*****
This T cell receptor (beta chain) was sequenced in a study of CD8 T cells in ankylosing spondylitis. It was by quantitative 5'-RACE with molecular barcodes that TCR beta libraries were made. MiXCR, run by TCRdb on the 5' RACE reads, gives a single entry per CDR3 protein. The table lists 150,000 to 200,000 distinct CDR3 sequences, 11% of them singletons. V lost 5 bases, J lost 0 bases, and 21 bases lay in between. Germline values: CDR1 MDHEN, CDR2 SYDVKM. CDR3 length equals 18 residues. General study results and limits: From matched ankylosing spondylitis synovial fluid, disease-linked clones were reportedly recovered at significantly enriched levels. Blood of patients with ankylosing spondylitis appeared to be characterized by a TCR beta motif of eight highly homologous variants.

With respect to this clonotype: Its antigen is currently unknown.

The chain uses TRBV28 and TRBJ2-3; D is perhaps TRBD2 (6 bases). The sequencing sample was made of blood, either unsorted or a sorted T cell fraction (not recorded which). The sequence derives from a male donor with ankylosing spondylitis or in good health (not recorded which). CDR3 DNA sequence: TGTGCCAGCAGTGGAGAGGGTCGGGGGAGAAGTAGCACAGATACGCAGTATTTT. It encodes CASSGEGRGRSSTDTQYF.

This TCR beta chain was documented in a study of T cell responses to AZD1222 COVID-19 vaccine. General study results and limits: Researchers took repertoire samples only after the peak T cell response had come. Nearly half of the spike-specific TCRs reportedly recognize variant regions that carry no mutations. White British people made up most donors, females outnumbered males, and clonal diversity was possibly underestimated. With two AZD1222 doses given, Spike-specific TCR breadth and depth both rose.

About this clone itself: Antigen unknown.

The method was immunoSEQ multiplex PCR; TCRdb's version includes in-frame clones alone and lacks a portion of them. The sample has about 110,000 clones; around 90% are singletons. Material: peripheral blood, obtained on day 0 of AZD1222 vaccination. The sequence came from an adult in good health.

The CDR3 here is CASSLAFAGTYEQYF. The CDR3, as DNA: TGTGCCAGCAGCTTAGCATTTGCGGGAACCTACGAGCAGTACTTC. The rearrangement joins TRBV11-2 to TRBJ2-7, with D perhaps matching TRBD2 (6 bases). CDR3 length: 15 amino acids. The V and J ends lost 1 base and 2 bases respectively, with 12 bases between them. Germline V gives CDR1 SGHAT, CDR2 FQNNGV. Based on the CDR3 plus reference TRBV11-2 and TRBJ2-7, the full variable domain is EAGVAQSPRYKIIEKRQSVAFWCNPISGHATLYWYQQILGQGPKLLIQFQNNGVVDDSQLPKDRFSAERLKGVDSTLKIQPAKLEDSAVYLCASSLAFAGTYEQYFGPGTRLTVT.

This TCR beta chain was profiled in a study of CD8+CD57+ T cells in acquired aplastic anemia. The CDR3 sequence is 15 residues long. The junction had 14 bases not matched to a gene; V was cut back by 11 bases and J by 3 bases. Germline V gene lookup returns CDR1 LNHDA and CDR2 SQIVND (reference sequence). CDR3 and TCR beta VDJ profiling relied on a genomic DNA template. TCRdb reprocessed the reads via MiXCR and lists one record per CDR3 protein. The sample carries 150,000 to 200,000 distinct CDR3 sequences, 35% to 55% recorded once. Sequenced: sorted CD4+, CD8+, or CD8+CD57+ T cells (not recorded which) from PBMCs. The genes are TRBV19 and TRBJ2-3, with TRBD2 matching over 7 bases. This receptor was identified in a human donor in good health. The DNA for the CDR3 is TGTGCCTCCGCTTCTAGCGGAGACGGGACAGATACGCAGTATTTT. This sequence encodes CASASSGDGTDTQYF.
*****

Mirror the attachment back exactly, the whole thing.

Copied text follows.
This T cell receptor (beta chain) was sequenced in a study of CD8 T cells in ankylosing spondylitis. It was by quantitative 5'-RACE with molecular barcodes that TCR beta libraries were made. MiXCR, run by TCRdb on the 5' RACE reads, gives a single entry per CDR3 protein. The table lists 150,000 to 200,000 distinct CDR3 sequences, 11% of them singletons. V lost 5 bases, J lost 0 bases, and 21 bases lay in between. Germline values: CDR1 MDHEN, CDR2 SYDVKM. CDR3 length equals 18 residues. General study results and limits: From matched ankylosing spondylitis synovial fluid, disease-linked clones were reportedly recovered at significantly enriched levels. Blood of patients with ankylosing spondylitis appeared to be characterized by a TCR beta motif of eight highly homologous variants.

With respect to this clonotype: Its antigen is currently unknown.

The chain uses TRBV28 and TRBJ2-3; D is perhaps TRBD2 (6 bases). The sequencing sample was made of blood, either unsorted or a sorted T cell fraction (not recorded which). The sequence derives from a male donor with ankylosing spondylitis or in good health (not recorded which). CDR3 DNA sequence: TGTGCCAGCAGTGGAGAGGGTCGGGGGAGAAGTAGCACAGATACGCAGTATTTT. It encodes CASSGEGRGRSSTDTQYF.

This TCR beta chain was documented in a study of T cell responses to AZD1222 COVID-19 vaccine. General study results and limits: Researchers took repertoire samples only after the peak T cell response had come. Nearly half of the spike-specific TCRs reportedly recognize variant regions that carry no mutations. White British people made up most donors, females outnumbered males, and clonal diversity was possibly underestimated. With two AZD1222 doses given, Spike-specific TCR breadth and depth both rose.

About this clone itself: Antigen unknown.

The method was immunoSEQ multiplex PCR; TCRdb's version includes in-frame clones alone and lacks a portion of them. The sample has about 110,000 clones; around 90% are singletons. Material: peripheral blood, obtained on day 0 of AZD1222 vaccination. The sequence came from an adult in good health.

The CDR3 here is CASSLAFAGTYEQYF. The CDR3, as DNA: TGTGCCAGCAGCTTAGCATTTGCGGGAACCTACGAGCAGTACTTC. The rearrangement joins TRBV11-2 to TRBJ2-7, with D perhaps matching TRBD2 (6 bases). CDR3 length: 15 amino acids. The V and J ends lost 1 base and 2 bases respectively, with 12 bases between them. Germline V gives CDR1 SGHAT, CDR2 FQNNGV. Based on the CDR3 plus reference TRBV11-2 and TRBJ2-7, the full variable domain is EAGVAQSPRYKIIEKRQSVAFWCNPISGHATLYWYQQILGQGPKLLIQFQNNGVVDDSQLPKDRFSAERLKGVDSTLKIQPAKLEDSAVYLCASSLAFAGTYEQYFGPGTRLTVT.

This TCR beta chain was profiled in a study of CD8+CD57+ T cells in acquired aplastic anemia. The CDR3 sequence is 15 residues long. The junction had 14 bases not matched to a gene; V was cut back by 11 bases and J by 3 bases. Germline V gene lookup returns CDR1 LNHDA and CDR2 SQIVND (reference sequence). CDR3 and TCR beta VDJ profiling relied on a genomic DNA template. TCRdb reprocessed the reads via MiXCR and lists one record per CDR3 protein. The sample carries 150,000 to 200,000 distinct CDR3 sequences, 35% to 55% recorded once. Sequenced: sorted CD4+, CD8+, or CD8+CD57+ T cells (not recorded which) from PBMCs. The genes are TRBV19 and TRBJ2-3, with TRBD2 matching over 7 bases. This receptor was identified in a human donor in good health. The DNA for the CDR3 is TGTGCCTCCGCTTCTAGCGGAGACGGGACAGATACGCAGTATTTT. This sequence encodes CASASSGDGTDTQYF.